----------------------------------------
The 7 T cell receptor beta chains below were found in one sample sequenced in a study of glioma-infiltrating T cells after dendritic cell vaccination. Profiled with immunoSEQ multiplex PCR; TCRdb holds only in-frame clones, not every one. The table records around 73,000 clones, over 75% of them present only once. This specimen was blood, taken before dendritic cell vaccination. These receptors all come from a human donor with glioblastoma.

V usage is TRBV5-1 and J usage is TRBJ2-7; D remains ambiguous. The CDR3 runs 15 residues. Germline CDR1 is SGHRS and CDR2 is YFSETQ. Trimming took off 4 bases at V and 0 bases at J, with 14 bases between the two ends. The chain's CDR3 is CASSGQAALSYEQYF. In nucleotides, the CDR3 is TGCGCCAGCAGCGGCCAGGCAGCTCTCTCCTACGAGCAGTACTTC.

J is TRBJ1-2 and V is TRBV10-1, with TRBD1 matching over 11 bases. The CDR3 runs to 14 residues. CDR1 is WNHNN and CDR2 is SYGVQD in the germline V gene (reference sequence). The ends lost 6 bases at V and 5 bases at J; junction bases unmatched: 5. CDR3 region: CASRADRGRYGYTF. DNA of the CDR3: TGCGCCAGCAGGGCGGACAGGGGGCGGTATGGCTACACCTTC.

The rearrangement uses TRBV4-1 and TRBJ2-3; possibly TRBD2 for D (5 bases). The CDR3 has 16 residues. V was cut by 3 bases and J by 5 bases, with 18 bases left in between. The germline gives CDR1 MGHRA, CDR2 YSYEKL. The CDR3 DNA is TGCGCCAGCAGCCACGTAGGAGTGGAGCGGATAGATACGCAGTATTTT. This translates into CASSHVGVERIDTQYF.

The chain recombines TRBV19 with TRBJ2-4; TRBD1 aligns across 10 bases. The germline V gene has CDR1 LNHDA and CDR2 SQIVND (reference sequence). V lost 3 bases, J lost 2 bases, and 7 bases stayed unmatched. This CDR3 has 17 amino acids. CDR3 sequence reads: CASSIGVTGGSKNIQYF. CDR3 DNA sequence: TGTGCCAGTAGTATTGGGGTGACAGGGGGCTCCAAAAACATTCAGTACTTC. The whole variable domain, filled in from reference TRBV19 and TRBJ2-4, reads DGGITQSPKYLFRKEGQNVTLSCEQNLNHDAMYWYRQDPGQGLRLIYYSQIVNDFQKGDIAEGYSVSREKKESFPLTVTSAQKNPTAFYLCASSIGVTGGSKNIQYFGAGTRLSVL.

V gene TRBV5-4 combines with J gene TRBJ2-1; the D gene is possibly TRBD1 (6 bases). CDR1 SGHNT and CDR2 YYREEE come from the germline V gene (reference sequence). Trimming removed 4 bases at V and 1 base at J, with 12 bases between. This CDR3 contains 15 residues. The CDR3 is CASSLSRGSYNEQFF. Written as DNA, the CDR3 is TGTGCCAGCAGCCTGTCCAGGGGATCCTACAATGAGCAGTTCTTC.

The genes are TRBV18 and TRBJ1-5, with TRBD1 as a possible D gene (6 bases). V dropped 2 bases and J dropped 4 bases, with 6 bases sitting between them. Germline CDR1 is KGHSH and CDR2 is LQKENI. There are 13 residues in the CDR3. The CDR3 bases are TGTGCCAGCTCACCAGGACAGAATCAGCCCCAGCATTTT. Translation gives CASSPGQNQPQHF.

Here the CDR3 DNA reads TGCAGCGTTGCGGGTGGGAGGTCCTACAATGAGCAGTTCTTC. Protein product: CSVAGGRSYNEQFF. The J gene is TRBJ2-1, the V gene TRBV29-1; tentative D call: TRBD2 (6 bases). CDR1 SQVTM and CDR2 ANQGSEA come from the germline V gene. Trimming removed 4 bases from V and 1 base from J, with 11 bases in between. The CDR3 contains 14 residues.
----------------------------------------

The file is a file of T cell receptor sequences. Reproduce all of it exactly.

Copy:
The 7 T cell receptor beta chains below were found in one sample sequenced in a study of glioma-infiltrating T cells after dendritic cell vaccination. Profiled with immunoSEQ multiplex PCR; TCRdb holds only in-frame clones, not every one. The table records around 73,000 clones, over 75% of them present only once. This specimen was blood, taken before dendritic cell vaccination. These receptors all come from a human donor with glioblastoma.

V usage is TRBV5-1 and J usage is TRBJ2-7; D remains ambiguous. The CDR3 runs 15 residues. Germline CDR1 is SGHRS and CDR2 is YFSETQ. Trimming took off 4 bases at V and 0 bases at J, with 14 bases between the two ends. The chain's CDR3 is CASSGQAALSYEQYF. In nucleotides, the CDR3 is TGCGCCAGCAGCGGCCAGGCAGCTCTCTCCTACGAGCAGTACTTC.

J is TRBJ1-2 and V is TRBV10-1, with TRBD1 matching over 11 bases. The CDR3 runs to 14 residues. CDR1 is WNHNN and CDR2 is SYGVQD in the germline V gene (reference sequence). The ends lost 6 bases at V and 5 bases at J; junction bases unmatched: 5. CDR3 region: CASRADRGRYGYTF. DNA of the CDR3: TGCGCCAGCAGGGCGGACAGGGGGCGGTATGGCTACACCTTC.

The rearrangement uses TRBV4-1 and TRBJ2-3; possibly TRBD2 for D (5 bases). The CDR3 has 16 residues. V was cut by 3 bases and J by 5 bases, with 18 bases left in between. The germline gives CDR1 MGHRA, CDR2 YSYEKL. The CDR3 DNA is TGCGCCAGCAGCCACGTAGGAGTGGAGCGGATAGATACGCAGTATTTT. This translates into CASSHVGVERIDTQYF.

The chain recombines TRBV19 with TRBJ2-4; TRBD1 aligns across 10 bases. The germline V gene has CDR1 LNHDA and CDR2 SQIVND (reference sequence). V lost 3 bases, J lost 2 bases, and 7 bases stayed unmatched. This CDR3 has 17 amino acids. CDR3 sequence reads: CASSIGVTGGSKNIQYF. CDR3 DNA sequence: TGTGCCAGTAGTATTGGGGTGACAGGGGGCTCCAAAAACATTCAGTACTTC. The whole variable domain, filled in from reference TRBV19 and TRBJ2-4, reads DGGITQSPKYLFRKEGQNVTLSCEQNLNHDAMYWYRQDPGQGLRLIYYSQIVNDFQKGDIAEGYSVSREKKESFPLTVTSAQKNPTAFYLCASSIGVTGGSKNIQYFGAGTRLSVL.

V gene TRBV5-4 combines with J gene TRBJ2-1; the D gene is possibly TRBD1 (6 bases). CDR1 SGHNT and CDR2 YYREEE come from the germline V gene (reference sequence). Trimming removed 4 bases at V and 1 base at J, with 12 bases between. This CDR3 contains 15 residues. The CDR3 is CASSLSRGSYNEQFF. Written as DNA, the CDR3 is TGTGCCAGCAGCCTGTCCAGGGGATCCTACAATGAGCAGTTCTTC.

The genes are TRBV18 and TRBJ1-5, with TRBD1 as a possible D gene (6 bases). V dropped 2 bases and J dropped 4 bases, with 6 bases sitting between them. Germline CDR1 is KGHSH and CDR2 is LQKENI. There are 13 residues in the CDR3. The CDR3 bases are TGTGCCAGCTCACCAGGACAGAATCAGCCCCAGCATTTT. Translation gives CASSPGQNQPQHF.

Here the CDR3 DNA reads TGCAGCGTTGCGGGTGGGAGGTCCTACAATGAGCAGTTCTTC. Protein product: CSVAGGRSYNEQFF. The J gene is TRBJ2-1, the V gene TRBV29-1; tentative D call: TRBD2 (6 bases). CDR1 SQVTM and CDR2 ANQGSEA come from the germline V gene. Trimming removed 4 bases from V and 1 base from J, with 11 bases in between. The CDR3 contains 14 residues.